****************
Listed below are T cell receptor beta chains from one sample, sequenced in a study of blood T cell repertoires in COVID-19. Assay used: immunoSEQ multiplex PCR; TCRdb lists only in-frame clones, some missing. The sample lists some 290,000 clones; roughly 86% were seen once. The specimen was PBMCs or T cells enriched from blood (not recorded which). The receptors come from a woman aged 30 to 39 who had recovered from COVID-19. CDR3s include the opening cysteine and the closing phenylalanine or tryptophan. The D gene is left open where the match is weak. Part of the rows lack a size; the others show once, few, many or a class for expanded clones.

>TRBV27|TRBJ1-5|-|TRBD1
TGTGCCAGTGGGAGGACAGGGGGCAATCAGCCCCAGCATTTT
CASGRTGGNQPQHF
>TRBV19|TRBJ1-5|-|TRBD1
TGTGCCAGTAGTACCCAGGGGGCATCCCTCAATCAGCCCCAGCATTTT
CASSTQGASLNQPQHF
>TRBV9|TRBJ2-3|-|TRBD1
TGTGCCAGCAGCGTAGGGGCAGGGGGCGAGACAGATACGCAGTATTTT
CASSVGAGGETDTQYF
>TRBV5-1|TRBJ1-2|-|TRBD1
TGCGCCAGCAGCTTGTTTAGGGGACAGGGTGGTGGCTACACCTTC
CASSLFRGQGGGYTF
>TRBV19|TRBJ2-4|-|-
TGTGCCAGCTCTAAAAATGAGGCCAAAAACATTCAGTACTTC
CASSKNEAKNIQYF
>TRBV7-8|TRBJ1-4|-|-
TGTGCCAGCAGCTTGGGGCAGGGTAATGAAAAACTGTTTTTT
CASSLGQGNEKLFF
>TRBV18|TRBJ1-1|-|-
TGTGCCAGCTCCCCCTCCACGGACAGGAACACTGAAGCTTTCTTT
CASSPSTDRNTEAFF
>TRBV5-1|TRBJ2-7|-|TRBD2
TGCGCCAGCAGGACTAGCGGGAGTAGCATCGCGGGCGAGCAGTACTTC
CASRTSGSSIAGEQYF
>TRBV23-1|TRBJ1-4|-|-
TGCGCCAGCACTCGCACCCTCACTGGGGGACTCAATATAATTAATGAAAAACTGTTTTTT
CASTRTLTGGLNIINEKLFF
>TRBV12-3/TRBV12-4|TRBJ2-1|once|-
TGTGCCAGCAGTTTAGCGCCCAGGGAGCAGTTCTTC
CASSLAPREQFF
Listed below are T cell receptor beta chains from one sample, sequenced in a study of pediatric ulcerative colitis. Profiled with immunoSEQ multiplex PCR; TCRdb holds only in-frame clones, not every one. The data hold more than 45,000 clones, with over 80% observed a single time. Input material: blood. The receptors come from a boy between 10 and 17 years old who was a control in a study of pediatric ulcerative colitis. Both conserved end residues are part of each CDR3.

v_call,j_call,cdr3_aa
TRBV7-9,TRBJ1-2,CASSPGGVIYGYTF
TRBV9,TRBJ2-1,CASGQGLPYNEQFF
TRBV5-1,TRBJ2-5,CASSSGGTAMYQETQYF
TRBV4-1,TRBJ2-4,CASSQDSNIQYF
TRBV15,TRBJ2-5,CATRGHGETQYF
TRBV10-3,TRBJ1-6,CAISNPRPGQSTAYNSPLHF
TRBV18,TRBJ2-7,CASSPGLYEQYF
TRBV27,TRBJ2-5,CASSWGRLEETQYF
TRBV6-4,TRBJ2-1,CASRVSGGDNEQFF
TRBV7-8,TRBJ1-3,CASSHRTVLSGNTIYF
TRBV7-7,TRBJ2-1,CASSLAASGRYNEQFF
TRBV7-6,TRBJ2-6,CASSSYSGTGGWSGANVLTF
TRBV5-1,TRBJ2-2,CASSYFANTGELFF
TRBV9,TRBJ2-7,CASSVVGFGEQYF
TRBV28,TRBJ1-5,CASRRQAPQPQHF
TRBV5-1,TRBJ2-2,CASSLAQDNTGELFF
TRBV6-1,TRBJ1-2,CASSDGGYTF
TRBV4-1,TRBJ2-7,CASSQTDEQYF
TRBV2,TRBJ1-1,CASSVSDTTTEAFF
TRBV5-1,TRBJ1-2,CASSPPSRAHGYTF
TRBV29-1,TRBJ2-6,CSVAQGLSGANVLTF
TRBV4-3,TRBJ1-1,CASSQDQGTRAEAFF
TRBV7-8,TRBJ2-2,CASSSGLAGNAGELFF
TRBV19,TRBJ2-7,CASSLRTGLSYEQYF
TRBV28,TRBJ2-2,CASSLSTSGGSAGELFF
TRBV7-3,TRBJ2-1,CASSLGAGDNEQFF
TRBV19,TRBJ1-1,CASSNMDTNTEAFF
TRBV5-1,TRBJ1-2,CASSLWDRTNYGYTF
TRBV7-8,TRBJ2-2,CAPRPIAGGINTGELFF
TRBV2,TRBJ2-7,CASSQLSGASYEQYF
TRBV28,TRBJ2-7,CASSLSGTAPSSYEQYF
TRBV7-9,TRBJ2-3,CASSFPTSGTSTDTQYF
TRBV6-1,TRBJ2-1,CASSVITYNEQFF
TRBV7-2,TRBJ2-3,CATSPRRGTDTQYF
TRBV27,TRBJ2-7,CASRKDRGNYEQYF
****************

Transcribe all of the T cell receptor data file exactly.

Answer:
Listed below are T cell receptor beta chains from one sample, sequenced in a study of blood T cell repertoires in COVID-19. Assay used: immunoSEQ multiplex PCR; TCRdb lists only in-frame clones, some missing. The sample lists some 290,000 clones; roughly 86% were seen once. The specimen was PBMCs or T cells enriched from blood (not recorded which). The receptors come from a woman aged 30 to 39 who had recovered from COVID-19. CDR3s include the opening cysteine and the closing phenylalanine or tryptophan. The D gene is left open where the match is weak. Part of the rows lack a size; the others show once, few, many or a class for expanded clones.

>TRBV27|TRBJ1-5|-|TRBD1
TGTGCCAGTGGGAGGACAGGGGGCAATCAGCCCCAGCATTTT
CASGRTGGNQPQHF
>TRBV19|TRBJ1-5|-|TRBD1
TGTGCCAGTAGTACCCAGGGGGCATCCCTCAATCAGCCCCAGCATTTT
CASSTQGASLNQPQHF
>TRBV9|TRBJ2-3|-|TRBD1
TGTGCCAGCAGCGTAGGGGCAGGGGGCGAGACAGATACGCAGTATTTT
CASSVGAGGETDTQYF
>TRBV5-1|TRBJ1-2|-|TRBD1
TGCGCCAGCAGCTTGTTTAGGGGACAGGGTGGTGGCTACACCTTC
CASSLFRGQGGGYTF
>TRBV19|TRBJ2-4|-|-
TGTGCCAGCTCTAAAAATGAGGCCAAAAACATTCAGTACTTC
CASSKNEAKNIQYF
>TRBV7-8|TRBJ1-4|-|-
TGTGCCAGCAGCTTGGGGCAGGGTAATGAAAAACTGTTTTTT
CASSLGQGNEKLFF
>TRBV18|TRBJ1-1|-|-
TGTGCCAGCTCCCCCTCCACGGACAGGAACACTGAAGCTTTCTTT
CASSPSTDRNTEAFF
>TRBV5-1|TRBJ2-7|-|TRBD2
TGCGCCAGCAGGACTAGCGGGAGTAGCATCGCGGGCGAGCAGTACTTC
CASRTSGSSIAGEQYF
>TRBV23-1|TRBJ1-4|-|-
TGCGCCAGCACTCGCACCCTCACTGGGGGACTCAATATAATTAATGAAAAACTGTTTTTT
CASTRTLTGGLNIINEKLFF
>TRBV12-3/TRBV12-4|TRBJ2-1|once|-
TGTGCCAGCAGTTTAGCGCCCAGGGAGCAGTTCTTC
CASSLAPREQFF
Listed below are T cell receptor beta chains from one sample, sequenced in a study of pediatric ulcerative colitis. Profiled with immunoSEQ multiplex PCR; TCRdb holds only in-frame clones, not every one. The data hold more than 45,000 clones, with over 80% observed a single time. Input material: blood. The receptors come from a boy between 10 and 17 years old who was a control in a study of pediatric ulcerative colitis. Both conserved end residues are part of each CDR3.

v_call,j_call,cdr3_aa
TRBV7-9,TRBJ1-2,CASSPGGVIYGYTF
TRBV9,TRBJ2-1,CASGQGLPYNEQFF
TRBV5-1,TRBJ2-5,CASSSGGTAMYQETQYF
TRBV4-1,TRBJ2-4,CASSQDSNIQYF
TRBV15,TRBJ2-5,CATRGHGETQYF
TRBV10-3,TRBJ1-6,CAISNPRPGQSTAYNSPLHF
TRBV18,TRBJ2-7,CASSPGLYEQYF
TRBV27,TRBJ2-5,CASSWGRLEETQYF
TRBV6-4,TRBJ2-1,CASRVSGGDNEQFF
TRBV7-8,TRBJ1-3,CASSHRTVLSGNTIYF
TRBV7-7,TRBJ2-1,CASSLAASGRYNEQFF
TRBV7-6,TRBJ2-6,CASSSYSGTGGWSGANVLTF
TRBV5-1,TRBJ2-2,CASSYFANTGELFF
TRBV9,TRBJ2-7,CASSVVGFGEQYF
TRBV28,TRBJ1-5,CASRRQAPQPQHF
TRBV5-1,TRBJ2-2,CASSLAQDNTGELFF
TRBV6-1,TRBJ1-2,CASSDGGYTF
TRBV4-1,TRBJ2-7,CASSQTDEQYF
TRBV2,TRBJ1-1,CASSVSDTTTEAFF
TRBV5-1,TRBJ1-2,CASSPPSRAHGYTF
TRBV29-1,TRBJ2-6,CSVAQGLSGANVLTF
TRBV4-3,TRBJ1-1,CASSQDQGTRAEAFF
TRBV7-8,TRBJ2-2,CASSSGLAGNAGELFF
TRBV19,TRBJ2-7,CASSLRTGLSYEQYF
TRBV28,TRBJ2-2,CASSLSTSGGSAGELFF
TRBV7-3,TRBJ2-1,CASSLGAGDNEQFF
TRBV19,TRBJ1-1,CASSNMDTNTEAFF
TRBV5-1,TRBJ1-2,CASSLWDRTNYGYTF
TRBV7-8,TRBJ2-2,CAPRPIAGGINTGELFF
TRBV2,TRBJ2-7,CASSQLSGASYEQYF
TRBV28,TRBJ2-7,CASSLSGTAPSSYEQYF
TRBV7-9,TRBJ2-3,CASSFPTSGTSTDTQYF
TRBV6-1,TRBJ2-1,CASSVITYNEQFF
TRBV7-2,TRBJ2-3,CATSPRRGTDTQYF
TRBV27,TRBJ2-7,CASRKDRGNYEQYF